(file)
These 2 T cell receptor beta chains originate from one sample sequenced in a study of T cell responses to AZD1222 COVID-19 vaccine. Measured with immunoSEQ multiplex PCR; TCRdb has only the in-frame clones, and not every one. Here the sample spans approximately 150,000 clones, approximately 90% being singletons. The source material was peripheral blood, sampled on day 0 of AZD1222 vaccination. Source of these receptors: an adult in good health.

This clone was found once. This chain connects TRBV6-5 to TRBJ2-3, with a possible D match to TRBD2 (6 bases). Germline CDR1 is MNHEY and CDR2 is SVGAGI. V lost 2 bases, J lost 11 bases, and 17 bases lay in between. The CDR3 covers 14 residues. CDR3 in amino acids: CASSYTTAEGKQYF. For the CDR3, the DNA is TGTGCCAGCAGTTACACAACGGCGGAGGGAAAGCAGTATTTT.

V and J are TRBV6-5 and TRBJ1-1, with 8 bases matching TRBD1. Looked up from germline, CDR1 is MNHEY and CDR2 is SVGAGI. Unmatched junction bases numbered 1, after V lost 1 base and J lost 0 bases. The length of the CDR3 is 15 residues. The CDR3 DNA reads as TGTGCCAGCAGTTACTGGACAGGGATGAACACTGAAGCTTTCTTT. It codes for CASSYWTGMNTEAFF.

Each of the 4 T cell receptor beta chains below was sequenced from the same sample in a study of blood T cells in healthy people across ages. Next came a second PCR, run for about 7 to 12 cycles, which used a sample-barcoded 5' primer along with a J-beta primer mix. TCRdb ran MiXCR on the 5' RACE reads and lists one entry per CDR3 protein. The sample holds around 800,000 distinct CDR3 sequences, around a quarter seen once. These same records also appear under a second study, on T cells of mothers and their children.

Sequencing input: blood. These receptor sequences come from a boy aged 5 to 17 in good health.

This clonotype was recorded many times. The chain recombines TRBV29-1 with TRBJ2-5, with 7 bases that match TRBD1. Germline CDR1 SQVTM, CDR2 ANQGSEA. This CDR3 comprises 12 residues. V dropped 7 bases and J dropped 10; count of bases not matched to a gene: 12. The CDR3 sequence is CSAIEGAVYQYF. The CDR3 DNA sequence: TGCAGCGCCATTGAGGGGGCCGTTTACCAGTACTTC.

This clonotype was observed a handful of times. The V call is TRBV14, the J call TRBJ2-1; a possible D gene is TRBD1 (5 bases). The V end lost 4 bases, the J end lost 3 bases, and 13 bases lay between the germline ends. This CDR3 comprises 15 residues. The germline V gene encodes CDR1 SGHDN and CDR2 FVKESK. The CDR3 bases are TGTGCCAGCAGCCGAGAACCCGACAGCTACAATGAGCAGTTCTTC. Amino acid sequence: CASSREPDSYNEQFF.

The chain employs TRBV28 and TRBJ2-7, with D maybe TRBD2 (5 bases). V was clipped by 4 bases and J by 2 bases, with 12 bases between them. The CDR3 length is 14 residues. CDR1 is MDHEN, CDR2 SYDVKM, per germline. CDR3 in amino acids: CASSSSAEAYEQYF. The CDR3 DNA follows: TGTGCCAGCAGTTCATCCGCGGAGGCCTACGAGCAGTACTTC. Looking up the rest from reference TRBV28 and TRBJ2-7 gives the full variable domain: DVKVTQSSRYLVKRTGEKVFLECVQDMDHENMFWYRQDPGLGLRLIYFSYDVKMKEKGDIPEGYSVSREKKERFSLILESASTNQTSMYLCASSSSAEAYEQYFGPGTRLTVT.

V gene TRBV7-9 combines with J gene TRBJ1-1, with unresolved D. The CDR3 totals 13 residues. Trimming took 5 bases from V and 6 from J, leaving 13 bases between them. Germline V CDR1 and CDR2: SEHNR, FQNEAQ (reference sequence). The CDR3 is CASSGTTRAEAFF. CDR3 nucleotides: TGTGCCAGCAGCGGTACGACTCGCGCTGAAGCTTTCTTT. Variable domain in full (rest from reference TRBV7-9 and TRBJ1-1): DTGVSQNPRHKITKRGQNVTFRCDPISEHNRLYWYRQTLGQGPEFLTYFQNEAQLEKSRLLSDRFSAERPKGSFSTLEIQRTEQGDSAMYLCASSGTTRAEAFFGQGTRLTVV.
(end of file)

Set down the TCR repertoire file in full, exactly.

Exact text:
These 2 T cell receptor beta chains originate from one sample sequenced in a study of T cell responses to AZD1222 COVID-19 vaccine. Measured with immunoSEQ multiplex PCR; TCRdb has only the in-frame clones, and not every one. Here the sample spans approximately 150,000 clones, approximately 90% being singletons. The source material was peripheral blood, sampled on day 0 of AZD1222 vaccination. Source of these receptors: an adult in good health.

This clone was found once. This chain connects TRBV6-5 to TRBJ2-3, with a possible D match to TRBD2 (6 bases). Germline CDR1 is MNHEY and CDR2 is SVGAGI. V lost 2 bases, J lost 11 bases, and 17 bases lay in between. The CDR3 covers 14 residues. CDR3 in amino acids: CASSYTTAEGKQYF. For the CDR3, the DNA is TGTGCCAGCAGTTACACAACGGCGGAGGGAAAGCAGTATTTT.

V and J are TRBV6-5 and TRBJ1-1, with 8 bases matching TRBD1. Looked up from germline, CDR1 is MNHEY and CDR2 is SVGAGI. Unmatched junction bases numbered 1, after V lost 1 base and J lost 0 bases. The length of the CDR3 is 15 residues. The CDR3 DNA reads as TGTGCCAGCAGTTACTGGACAGGGATGAACACTGAAGCTTTCTTT. It codes for CASSYWTGMNTEAFF.

Each of the 4 T cell receptor beta chains below was sequenced from the same sample in a study of blood T cells in healthy people across ages. Next came a second PCR, run for about 7 to 12 cycles, which used a sample-barcoded 5' primer along with a J-beta primer mix. TCRdb ran MiXCR on the 5' RACE reads and lists one entry per CDR3 protein. The sample holds around 800,000 distinct CDR3 sequences, around a quarter seen once. These same records also appear under a second study, on T cells of mothers and their children.

Sequencing input: blood. These receptor sequences come from a boy aged 5 to 17 in good health.

This clonotype was recorded many times. The chain recombines TRBV29-1 with TRBJ2-5, with 7 bases that match TRBD1. Germline CDR1 SQVTM, CDR2 ANQGSEA. This CDR3 comprises 12 residues. V dropped 7 bases and J dropped 10; count of bases not matched to a gene: 12. The CDR3 sequence is CSAIEGAVYQYF. The CDR3 DNA sequence: TGCAGCGCCATTGAGGGGGCCGTTTACCAGTACTTC.

This clonotype was observed a handful of times. The V call is TRBV14, the J call TRBJ2-1; a possible D gene is TRBD1 (5 bases). The V end lost 4 bases, the J end lost 3 bases, and 13 bases lay between the germline ends. This CDR3 comprises 15 residues. The germline V gene encodes CDR1 SGHDN and CDR2 FVKESK. The CDR3 bases are TGTGCCAGCAGCCGAGAACCCGACAGCTACAATGAGCAGTTCTTC. Amino acid sequence: CASSREPDSYNEQFF.

The chain employs TRBV28 and TRBJ2-7, with D maybe TRBD2 (5 bases). V was clipped by 4 bases and J by 2 bases, with 12 bases between them. The CDR3 length is 14 residues. CDR1 is MDHEN, CDR2 SYDVKM, per germline. CDR3 in amino acids: CASSSSAEAYEQYF. The CDR3 DNA follows: TGTGCCAGCAGTTCATCCGCGGAGGCCTACGAGCAGTACTTC. Looking up the rest from reference TRBV28 and TRBJ2-7 gives the full variable domain: DVKVTQSSRYLVKRTGEKVFLECVQDMDHENMFWYRQDPGLGLRLIYFSYDVKMKEKGDIPEGYSVSREKKERFSLILESASTNQTSMYLCASSSSAEAYEQYFGPGTRLTVT.

V gene TRBV7-9 combines with J gene TRBJ1-1, with unresolved D. The CDR3 totals 13 residues. Trimming took 5 bases from V and 6 from J, leaving 13 bases between them. Germline V CDR1 and CDR2: SEHNR, FQNEAQ (reference sequence). The CDR3 is CASSGTTRAEAFF. CDR3 nucleotides: TGTGCCAGCAGCGGTACGACTCGCGCTGAAGCTTTCTTT. Variable domain in full (rest from reference TRBV7-9 and TRBJ1-1): DTGVSQNPRHKITKRGQNVTFRCDPISEHNRLYWYRQTLGQGPEFLTYFQNEAQLEKSRLLSDRFSAERPKGSFSTLEIQRTEQGDSAMYLCASSGTTRAEAFFGQGTRLTVV.